Good evening friends, here’s a real treat for you all tonight. This is MEGA RARE Slit-Shell, Perotrochus Quoyanus (Fischer & Bernardi, 1856) that was found by the Curasub at around 600 feet and successfully brought up alive! To our knowledge this is the first and or longest surviving slit-shell in captivity to date! We have had him in the Curacao Sea Aquarium under professional care now for almost two weeks and he is still doing great! This is by far one of the most rare and sought after mollusks on planet Earth, just his shell can fetch thousands of dollars to the right buyer or collector. I made a little arrow so you can easily see his little black eye on the right side of his head, the left eye is harder to see but it is there. The white stuff you see is poison that he is excreting as he was a bit alarmed and thought he was in danger. His shell is only around three inches wide by two inches tall. On my dive today I brought up more little rocks with encrusting sponges stuck to them for him to eat, we are still not 100% sure what he likes so we are trying everything! So once again you lucky folks get to see something that only a handful of scientists have ever seen and would probably kill to get to observe, it’s really one super cool animal!

The superfamily of Pleurotomariacae Swainson, 1840, are among the oldest surviving mollusca on Earth, having first appeared in the late upper Cambrian period over 500 million years ago. The Pleurotomariidae family includes all recent slit-shell species, first appeared in the Triassic period, some 200 million years ago. Since the discovery of the first living plearotomariid species, all have been commonly referred to as “living fossils” having previously thought to be extinct since the Tertiary. The slit-shell was first illustrated by a Japanese naturalist named Kimura Kenkado in 1755. The slit-shell family consists of top shaped shells characterized by a slit in the edge of the outer whorl. When threatened as you see here, the animal is capable of discharging a very toxic white solution! These mollusks like others do have a cool little circular operculum but it is not visible in this photo. The operculum is like a shield and uses it as a last defense to block entry into it’s delicate mantle area. Sixteen species are known to exist and all are found deep. Most extant species are in the genus Perotrochus and Entemnotrochus. The slit-shell is evolutionarily primitive and lives as a grazer. Sponges form the staple diet, although other food residues have been found in the esophagus and rectum of preserved animals. It is found in tropical and subtropical waters, typically at 300-3000 foot depths. Few people have actually observed a living slit-shell in it’s natural habitat, which can be easily explained by the nature of the habitat it is found in. The uniqueness and sheer beauty of these magnificent shells make them one of the classic rarities of the shell world.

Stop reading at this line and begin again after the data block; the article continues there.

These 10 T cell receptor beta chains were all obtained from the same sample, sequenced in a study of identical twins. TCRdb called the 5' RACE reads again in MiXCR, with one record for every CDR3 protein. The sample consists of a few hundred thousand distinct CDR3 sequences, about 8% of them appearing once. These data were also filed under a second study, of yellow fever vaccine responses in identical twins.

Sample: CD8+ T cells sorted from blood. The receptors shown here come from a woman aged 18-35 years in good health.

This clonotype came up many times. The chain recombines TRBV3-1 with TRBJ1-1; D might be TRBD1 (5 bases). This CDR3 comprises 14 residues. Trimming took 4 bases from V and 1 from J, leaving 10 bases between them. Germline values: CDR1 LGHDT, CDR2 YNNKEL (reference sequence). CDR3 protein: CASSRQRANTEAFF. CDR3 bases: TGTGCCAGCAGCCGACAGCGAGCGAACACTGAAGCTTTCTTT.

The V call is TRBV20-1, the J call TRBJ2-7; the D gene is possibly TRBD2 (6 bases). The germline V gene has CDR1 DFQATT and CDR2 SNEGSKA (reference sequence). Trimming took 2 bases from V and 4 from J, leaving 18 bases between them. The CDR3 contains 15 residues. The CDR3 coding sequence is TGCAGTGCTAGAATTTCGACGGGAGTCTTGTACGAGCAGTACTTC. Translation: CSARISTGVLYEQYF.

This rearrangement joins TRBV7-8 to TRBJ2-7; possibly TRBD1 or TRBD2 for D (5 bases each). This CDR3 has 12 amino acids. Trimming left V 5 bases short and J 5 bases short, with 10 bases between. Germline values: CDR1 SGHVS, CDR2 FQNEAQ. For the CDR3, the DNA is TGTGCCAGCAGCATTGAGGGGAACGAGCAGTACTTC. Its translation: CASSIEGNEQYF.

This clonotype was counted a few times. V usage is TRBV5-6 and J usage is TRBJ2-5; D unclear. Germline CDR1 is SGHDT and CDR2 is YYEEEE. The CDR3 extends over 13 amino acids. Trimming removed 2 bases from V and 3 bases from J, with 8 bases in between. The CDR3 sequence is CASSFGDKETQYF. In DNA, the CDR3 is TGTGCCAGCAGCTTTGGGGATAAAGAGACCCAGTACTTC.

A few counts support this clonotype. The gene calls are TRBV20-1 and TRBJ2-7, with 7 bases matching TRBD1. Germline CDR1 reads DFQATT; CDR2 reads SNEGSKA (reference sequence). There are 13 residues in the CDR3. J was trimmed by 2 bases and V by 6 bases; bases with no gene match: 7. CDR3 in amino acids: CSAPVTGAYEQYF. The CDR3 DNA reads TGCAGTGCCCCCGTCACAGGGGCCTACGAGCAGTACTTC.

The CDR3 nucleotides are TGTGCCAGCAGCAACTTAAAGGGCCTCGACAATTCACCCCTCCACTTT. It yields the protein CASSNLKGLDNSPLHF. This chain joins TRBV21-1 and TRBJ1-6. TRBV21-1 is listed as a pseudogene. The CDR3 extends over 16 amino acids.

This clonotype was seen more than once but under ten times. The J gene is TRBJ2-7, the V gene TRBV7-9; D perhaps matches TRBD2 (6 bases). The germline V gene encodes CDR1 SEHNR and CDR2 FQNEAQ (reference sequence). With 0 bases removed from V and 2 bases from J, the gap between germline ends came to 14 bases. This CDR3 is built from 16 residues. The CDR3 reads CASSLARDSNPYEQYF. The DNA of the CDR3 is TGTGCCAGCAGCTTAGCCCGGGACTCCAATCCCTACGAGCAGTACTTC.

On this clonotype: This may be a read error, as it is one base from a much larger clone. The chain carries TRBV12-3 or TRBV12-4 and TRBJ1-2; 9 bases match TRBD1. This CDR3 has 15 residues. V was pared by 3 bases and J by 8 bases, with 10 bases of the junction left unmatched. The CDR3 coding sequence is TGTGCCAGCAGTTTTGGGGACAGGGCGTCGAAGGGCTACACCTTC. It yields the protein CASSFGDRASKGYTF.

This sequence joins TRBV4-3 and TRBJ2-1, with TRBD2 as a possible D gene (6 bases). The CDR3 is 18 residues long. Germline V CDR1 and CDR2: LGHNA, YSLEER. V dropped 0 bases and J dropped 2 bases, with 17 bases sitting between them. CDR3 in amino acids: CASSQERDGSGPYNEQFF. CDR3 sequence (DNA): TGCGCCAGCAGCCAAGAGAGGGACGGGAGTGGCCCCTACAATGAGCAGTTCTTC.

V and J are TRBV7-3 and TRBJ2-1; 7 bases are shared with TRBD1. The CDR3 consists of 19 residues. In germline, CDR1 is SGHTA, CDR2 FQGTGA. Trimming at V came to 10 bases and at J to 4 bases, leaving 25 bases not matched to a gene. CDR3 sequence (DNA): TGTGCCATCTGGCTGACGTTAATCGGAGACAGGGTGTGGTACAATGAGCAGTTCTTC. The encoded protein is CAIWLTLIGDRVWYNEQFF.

Off to bed, have a great day tomorrow, Barry

Sep 9, 11     Comments Off

Hi friends, remember I did a dive the other day photographing the new Bubble-Snail I had just found?? Well after the shoot I found what I thought was a nice home and let him go. But, before swimming off and saying “have a nice life” I always stick around and make sure whatever it is I let go is doing well and adapting to it’s new home and environment. I released the beautiful bubble-snail onto a patch of sand around some rocks as that was where I had originally found him but after around ten minutes of watching he slowly crawled up onto this rock filled with algae’s and corals. Now all of a sudden he was the center of attention and the first fish in to greet him or “eat him” was a big Squirrelfish which immediately tasted the side of him but immediately pulled back in disgust. Then fish by fish came to investigate, some just watched while others put their mouths right up to it but all seemed to sense this was not for eating! Finally as I was about to pick him up again and take him to a better location this Graysby grouper swam in with all the intention in the World to eat him (which I never would have let happen) and did what some of the others did and just lightly tasted it or smelled it. I honestly could not get this fish to go away and for the first time ever I was able to touch a live fish! This grouper was so intent on the moving bubble-snail that he let me pet the side of him?? Yeah, talk about the Twilight Zone?? You can call me the “Grouper Whisperer” if you like, it was pretty cool! For me the strangest thing about the whole ordeal was that normally these fish are ultra shy, heck most days I am lucky to even get a photo of one but this one was in some kind of bubble-snail trance?? So after around five minutes of letting this go on I finally picked the bubble-snail up again and found an even better home nestled in the big rocks with nothing but sand and darkness. I again watched as he slowly crawled over the sand leaving a slime trail the whole way and then just like that he was gone, he went far into a rock cave where I could no longer go. Honestly that is one of the coolest creatures ever, and they really seem to love the sand, I originally found this almost completely buried, most likely why we have never seen them before!